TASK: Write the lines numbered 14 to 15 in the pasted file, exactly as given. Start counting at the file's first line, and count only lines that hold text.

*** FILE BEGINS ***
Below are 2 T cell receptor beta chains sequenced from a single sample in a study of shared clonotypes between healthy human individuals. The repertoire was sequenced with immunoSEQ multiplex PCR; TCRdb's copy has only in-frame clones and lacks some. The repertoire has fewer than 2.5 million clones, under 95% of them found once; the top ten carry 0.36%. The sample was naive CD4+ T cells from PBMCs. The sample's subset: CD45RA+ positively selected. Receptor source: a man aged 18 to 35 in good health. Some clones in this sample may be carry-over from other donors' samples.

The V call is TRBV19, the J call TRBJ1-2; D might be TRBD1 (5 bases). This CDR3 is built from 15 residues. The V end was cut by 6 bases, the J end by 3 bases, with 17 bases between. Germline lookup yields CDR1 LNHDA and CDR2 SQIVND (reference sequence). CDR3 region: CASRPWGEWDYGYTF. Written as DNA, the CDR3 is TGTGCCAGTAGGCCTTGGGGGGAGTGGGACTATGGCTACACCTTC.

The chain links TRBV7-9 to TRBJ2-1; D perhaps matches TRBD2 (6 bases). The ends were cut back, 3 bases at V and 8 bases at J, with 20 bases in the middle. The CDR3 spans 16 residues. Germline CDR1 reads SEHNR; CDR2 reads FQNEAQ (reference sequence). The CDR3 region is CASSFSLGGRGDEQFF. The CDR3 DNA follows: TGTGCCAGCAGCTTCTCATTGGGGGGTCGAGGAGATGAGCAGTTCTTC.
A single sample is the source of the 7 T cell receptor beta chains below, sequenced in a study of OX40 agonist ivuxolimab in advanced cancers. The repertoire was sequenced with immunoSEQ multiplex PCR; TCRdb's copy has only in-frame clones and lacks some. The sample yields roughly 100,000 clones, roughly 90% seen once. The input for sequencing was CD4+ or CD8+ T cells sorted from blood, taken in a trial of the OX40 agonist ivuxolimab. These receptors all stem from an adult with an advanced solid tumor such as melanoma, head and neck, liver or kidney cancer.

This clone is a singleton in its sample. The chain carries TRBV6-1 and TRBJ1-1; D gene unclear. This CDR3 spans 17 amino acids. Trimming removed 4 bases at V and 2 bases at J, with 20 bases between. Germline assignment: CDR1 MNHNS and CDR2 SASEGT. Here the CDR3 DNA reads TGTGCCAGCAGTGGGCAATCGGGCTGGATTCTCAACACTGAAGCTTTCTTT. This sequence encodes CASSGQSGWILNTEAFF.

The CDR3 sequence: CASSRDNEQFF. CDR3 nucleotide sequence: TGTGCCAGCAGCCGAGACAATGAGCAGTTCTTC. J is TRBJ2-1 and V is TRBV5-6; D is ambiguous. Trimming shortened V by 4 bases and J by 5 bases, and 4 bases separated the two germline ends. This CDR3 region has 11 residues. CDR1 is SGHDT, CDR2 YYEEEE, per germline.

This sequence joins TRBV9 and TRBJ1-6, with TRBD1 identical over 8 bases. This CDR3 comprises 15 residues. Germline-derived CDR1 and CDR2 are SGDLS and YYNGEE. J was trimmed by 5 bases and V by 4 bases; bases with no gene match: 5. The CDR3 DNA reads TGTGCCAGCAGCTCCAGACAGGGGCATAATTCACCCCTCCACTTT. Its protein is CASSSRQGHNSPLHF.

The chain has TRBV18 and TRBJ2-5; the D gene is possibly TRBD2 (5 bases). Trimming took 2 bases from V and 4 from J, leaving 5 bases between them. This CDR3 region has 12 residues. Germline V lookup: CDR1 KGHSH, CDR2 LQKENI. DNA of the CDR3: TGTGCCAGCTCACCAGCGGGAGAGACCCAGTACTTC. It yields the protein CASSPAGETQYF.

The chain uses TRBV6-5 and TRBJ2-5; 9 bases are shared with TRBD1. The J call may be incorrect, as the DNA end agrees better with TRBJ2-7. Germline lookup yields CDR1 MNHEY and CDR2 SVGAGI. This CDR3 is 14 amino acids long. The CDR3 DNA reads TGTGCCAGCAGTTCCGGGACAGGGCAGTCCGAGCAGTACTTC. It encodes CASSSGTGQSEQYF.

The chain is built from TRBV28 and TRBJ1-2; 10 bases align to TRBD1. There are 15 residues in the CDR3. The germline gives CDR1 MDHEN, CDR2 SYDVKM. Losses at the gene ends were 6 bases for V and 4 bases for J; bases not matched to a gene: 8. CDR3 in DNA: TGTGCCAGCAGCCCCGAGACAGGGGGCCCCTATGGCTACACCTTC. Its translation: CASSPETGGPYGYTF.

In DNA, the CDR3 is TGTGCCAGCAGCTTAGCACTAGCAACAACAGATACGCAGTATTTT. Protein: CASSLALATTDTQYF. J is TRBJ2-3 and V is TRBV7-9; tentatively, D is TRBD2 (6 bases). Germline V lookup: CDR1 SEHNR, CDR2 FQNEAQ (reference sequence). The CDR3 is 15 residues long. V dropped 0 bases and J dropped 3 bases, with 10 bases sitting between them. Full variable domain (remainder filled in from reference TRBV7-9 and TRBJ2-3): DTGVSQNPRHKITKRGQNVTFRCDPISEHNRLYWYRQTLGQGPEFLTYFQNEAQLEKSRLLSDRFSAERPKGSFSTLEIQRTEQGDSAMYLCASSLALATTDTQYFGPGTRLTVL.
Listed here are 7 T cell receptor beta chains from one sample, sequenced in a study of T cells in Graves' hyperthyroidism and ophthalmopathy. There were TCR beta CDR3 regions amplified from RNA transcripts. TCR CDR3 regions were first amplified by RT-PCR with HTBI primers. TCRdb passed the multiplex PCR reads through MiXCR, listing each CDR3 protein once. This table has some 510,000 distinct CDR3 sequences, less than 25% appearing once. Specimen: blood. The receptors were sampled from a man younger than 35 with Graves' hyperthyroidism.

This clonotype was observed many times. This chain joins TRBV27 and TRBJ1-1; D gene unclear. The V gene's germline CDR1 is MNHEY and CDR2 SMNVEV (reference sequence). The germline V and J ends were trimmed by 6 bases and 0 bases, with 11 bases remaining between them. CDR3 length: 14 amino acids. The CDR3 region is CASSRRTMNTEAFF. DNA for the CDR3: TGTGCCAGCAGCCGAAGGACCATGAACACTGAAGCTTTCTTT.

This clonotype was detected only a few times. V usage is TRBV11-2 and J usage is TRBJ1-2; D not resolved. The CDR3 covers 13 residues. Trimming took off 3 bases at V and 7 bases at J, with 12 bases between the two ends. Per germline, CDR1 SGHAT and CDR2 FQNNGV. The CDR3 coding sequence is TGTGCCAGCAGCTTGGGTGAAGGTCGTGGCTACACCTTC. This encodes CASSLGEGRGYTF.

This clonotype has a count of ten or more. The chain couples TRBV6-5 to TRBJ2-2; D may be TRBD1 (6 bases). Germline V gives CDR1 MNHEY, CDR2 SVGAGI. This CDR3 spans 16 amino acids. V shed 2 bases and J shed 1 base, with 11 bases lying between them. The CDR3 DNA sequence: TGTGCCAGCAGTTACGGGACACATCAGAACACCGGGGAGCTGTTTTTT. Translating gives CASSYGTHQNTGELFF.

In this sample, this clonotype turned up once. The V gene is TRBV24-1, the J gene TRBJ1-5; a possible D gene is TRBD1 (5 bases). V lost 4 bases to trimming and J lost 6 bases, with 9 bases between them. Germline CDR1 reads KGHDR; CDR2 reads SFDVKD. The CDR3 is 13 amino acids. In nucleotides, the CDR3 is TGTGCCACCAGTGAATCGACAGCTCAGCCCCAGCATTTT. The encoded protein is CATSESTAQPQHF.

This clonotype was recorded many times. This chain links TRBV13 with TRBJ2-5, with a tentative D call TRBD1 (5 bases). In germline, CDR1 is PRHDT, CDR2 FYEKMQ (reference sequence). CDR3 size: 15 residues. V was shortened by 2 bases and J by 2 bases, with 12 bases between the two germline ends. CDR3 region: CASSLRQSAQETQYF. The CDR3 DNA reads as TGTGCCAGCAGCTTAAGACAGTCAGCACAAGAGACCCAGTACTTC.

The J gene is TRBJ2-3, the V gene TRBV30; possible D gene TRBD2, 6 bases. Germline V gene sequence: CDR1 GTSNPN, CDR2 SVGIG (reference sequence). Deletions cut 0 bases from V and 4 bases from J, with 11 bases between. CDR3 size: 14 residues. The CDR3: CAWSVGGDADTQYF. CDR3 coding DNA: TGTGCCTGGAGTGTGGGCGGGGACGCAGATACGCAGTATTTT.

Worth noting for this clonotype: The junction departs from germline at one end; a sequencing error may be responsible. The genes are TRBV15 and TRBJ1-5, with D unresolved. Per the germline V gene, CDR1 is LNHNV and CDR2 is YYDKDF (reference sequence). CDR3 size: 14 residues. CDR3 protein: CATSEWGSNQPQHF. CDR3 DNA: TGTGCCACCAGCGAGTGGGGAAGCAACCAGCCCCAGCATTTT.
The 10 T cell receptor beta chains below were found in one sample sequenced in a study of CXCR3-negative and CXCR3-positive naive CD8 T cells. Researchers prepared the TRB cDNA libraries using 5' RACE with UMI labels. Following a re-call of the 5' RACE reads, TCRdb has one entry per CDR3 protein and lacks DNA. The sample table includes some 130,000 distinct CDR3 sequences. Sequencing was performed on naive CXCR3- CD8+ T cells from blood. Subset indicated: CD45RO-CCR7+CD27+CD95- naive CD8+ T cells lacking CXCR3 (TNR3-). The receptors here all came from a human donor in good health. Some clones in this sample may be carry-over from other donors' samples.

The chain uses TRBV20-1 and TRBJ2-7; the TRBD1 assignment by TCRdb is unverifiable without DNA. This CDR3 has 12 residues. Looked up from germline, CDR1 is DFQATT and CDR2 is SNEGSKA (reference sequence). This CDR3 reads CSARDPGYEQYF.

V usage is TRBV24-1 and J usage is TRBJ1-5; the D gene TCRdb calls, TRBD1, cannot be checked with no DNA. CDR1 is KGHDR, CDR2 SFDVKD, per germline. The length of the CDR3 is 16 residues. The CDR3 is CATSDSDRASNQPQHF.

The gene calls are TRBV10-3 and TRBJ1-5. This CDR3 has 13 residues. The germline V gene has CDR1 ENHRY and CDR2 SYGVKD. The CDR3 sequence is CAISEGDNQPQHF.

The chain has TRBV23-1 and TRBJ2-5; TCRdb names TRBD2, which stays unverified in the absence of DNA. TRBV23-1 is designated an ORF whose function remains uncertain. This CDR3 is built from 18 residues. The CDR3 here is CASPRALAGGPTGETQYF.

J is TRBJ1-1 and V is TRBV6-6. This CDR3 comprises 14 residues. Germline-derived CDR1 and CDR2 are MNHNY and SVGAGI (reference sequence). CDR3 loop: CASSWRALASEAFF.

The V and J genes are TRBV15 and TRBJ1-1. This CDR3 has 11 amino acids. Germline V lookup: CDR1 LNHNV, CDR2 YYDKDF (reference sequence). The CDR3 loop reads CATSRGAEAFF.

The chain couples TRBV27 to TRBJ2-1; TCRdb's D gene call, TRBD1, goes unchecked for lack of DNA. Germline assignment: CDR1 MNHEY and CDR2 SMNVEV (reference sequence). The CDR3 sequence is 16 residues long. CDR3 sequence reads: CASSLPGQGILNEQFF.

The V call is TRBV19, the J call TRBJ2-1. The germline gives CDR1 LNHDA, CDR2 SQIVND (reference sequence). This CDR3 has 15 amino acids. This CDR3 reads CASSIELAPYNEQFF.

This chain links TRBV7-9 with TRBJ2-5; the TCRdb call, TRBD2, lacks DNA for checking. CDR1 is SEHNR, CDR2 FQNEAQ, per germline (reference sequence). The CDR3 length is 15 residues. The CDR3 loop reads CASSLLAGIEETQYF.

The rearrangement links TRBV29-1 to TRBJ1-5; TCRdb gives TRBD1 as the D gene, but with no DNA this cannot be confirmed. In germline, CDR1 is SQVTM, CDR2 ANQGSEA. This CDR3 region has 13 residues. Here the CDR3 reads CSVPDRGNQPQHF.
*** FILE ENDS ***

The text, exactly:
This clonotype was detected only a few times. V usage is TRBV11-2 and J usage is TRBJ1-2; D not resolved. The CDR3 covers 13 residues. Trimming took off 3 bases at V and 7 bases at J, with 12 bases between the two ends. Per germline, CDR1 SGHAT and CDR2 FQNNGV. The CDR3 coding sequence is TGTGCCAGCAGCTTGGGTGAAGGTCGTGGCTACACCTTC. This encodes CASSLGEGRGYTF.

This clonotype has a count of ten or more. The chain couples TRBV6-5 to TRBJ2-2; D may be TRBD1 (6 bases). Germline V gives CDR1 MNHEY, CDR2 SVGAGI. This CDR3 spans 16 amino acids. V shed 2 bases and J shed 1 base, with 11 bases lying between them. The CDR3 DNA sequence: TGTGCCAGCAGTTACGGGACACATCAGAACACCGGGGAGCTGTTTTTT. Translating gives CASSYGTHQNTGELFF.